Funding

This research received no external funding.

Institutional Review Board Statement

The study did not require ethical approval.

Informed Consent Statement

Informed consent was obtained from all subjects involved in the study.

Data Availability Statement

Not applicable.

Conflicts of Interest

The authors declare no conflict of interest.

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Figure 1. IR spectra of chitosan films containing chitin nanofibrils obtained from solutions in acetic acid: the initial sample (film) and the sample thermally modified at T = 120 °C (film–120).
Figure 1. IR spectra of chitosan films containing chitin nanofibrils obtained from solutions in acetic acid: the initial sample (film) and the sample thermally modified at T = 120 °C (film–120).
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Figure 2. IR spectra of chitosan films containing 5 wt.% of chitin nanofibrils and 0.1% of Tween-80 (the initial and annealed samples); the spectrum of Tween-80 is also given.
Figure 2. IR spectra of chitosan films containing 5 wt.% of chitin nanofibrils and 0.1% of Tween-80 (the initial and annealed samples); the spectrum of Tween-80 is also given.
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Figure 3. Difference spectrum obtained by subtraction of the spectrum of the initial film from that of heated film.
Figure 3. Difference spectrum obtained by subtraction of the spectrum of the initial film from that of heated film.
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Figure 4. TGA curves of chitosan films before and after thermal modification: 1—chitosan film obtained from solution in acetic acid; 1′—the film after thermal treatment (T = 120 °C, t = 3 h); 2—chitosan film obtained from solution in lactic acid; and 2′—the film after thermal treatment (T = 120 °C, t = 3 h).
Figure 4. TGA curves of chitosan films before and after thermal modification: 1—chitosan film obtained from solution in acetic acid; 1′—the film after thermal treatment (T = 120 °C, t = 3 h); 2—chitosan film obtained from solution in lactic acid; and 2′—the film after thermal treatment (T = 120 °C, t = 3 h).
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Figure 5. Swelling of chitosan and chitin/chitosan films in water; the samples were obtained from solutions in different acids (acetic and lactic acids): (a) chitosan film and the composite film containing chitin nanofibrils obtained from solutions of components in acetic acid; (b) chitosan film and the composite film containing chitin nanofibrils obtained from solutions of components in lactic acid.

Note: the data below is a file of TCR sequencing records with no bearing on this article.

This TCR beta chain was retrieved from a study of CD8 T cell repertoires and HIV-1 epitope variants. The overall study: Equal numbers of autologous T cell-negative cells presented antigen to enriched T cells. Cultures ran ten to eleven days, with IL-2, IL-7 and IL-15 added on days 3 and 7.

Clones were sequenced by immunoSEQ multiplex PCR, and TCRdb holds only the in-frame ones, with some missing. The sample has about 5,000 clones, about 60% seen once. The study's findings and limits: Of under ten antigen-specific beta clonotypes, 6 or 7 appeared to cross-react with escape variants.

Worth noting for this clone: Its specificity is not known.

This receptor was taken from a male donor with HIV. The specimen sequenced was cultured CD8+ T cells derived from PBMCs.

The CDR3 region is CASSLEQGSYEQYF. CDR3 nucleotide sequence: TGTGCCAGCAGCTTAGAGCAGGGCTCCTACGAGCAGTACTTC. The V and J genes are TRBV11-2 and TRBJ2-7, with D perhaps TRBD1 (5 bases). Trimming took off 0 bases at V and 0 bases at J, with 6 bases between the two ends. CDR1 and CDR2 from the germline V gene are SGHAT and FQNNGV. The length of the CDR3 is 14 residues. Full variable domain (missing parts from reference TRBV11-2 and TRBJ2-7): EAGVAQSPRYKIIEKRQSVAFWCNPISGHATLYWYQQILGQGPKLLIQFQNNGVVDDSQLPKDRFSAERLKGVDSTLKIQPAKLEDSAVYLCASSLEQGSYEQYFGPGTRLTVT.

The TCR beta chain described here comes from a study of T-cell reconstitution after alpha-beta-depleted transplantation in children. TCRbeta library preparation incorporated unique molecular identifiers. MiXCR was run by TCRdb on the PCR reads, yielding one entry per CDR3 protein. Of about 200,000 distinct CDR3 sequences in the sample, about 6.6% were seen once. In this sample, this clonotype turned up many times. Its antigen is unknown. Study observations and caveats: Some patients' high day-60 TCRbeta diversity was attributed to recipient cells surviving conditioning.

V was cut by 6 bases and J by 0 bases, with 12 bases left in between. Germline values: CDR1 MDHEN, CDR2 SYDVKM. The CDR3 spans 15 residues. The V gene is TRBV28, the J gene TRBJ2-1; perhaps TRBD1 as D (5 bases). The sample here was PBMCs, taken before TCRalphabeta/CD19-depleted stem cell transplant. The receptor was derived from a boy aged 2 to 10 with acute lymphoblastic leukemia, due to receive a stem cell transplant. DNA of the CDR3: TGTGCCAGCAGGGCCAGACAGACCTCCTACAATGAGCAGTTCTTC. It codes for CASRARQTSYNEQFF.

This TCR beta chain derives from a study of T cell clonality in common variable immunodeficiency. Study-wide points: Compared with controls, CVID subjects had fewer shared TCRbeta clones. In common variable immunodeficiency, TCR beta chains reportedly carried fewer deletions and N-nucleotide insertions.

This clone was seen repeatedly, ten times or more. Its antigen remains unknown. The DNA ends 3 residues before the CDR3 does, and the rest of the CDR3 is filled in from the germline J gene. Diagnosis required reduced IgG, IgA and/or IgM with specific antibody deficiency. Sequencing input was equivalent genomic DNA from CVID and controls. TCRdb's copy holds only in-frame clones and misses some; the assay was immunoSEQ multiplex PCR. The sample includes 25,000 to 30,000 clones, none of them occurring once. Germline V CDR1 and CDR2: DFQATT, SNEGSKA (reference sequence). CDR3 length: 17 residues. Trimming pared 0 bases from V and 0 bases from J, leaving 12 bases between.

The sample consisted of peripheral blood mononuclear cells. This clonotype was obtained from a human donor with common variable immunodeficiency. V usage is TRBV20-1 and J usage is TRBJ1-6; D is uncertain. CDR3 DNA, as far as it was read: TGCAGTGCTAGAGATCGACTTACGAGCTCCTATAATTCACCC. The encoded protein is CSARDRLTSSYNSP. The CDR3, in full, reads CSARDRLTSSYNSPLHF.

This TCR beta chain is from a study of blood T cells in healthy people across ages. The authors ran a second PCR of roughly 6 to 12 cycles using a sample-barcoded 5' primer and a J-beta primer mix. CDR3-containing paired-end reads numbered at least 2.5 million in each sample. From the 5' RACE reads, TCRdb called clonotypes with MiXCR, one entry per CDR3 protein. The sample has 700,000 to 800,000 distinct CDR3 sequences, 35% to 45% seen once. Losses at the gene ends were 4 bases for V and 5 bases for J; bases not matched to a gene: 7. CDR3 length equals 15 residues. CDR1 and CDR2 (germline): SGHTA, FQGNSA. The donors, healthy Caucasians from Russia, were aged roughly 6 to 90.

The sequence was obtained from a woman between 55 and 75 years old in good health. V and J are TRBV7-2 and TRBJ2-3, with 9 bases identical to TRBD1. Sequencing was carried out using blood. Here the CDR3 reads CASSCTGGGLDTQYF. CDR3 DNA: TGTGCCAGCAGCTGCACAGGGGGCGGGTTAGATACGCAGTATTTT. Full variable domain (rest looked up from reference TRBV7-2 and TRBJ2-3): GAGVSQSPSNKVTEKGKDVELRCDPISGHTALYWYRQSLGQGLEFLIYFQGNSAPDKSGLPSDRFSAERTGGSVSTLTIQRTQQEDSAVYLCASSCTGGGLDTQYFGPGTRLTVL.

Figure 5. Swelling of chitosan and chitin/chitosan films in water; the samples were obtained from solutions in different acids (acetic and lactic acids): (a) chitosan film and the composite film containing chitin nanofibrils obtained from solutions of components in acetic acid; (b) chitosan film and the composite film containing chitin nanofibrils obtained from solutions of components in lactic acid.
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Figure 6. Diffractograms of thermally modified chitosan and composite films containing chitin nanofibrils; diffractograms of chitosan powder (CS) and chitin nanofibrils (CNf) are given for comparison. AA—chitosan film obtained from solution in acetic acid; AA+CNf—composite film obtained from solution in acetic acid; LA—chitosan film obtained from solution in lactic acid; LA+CNf—composite film obtained from solution in lactic acid.
Figure 6. Diffractograms of thermally modified chitosan and composite films containing chitin nanofibrils; diffractograms of chitosan powder (CS) and chitin nanofibrils (CNf) are given for comparison. AA—chitosan film obtained from solution in acetic acid; AA+CNf—composite film obtained from solution in acetic acid; LA—chitosan film obtained from solution in lactic acid; LA+CNf—composite film obtained from solution in lactic acid.
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Figure 7. 2D gradient image of the surface of sample №1 (a); histograms showing distributions of the structural elements by length and mean width (b,c).
Figure 7. 2D gradient image of the surface of sample №1 (a); histograms showing distributions of the structural elements by length and mean width (b,c).
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Figure 8. 2D gradient image of the surface of sample №1b (a); histograms showing distributions of the structural elements by length and mean width (b,c).
Figure 8. 2D gradient image of the surface of sample №1b (a); histograms showing distributions of the structural elements by length and mean width (b,c).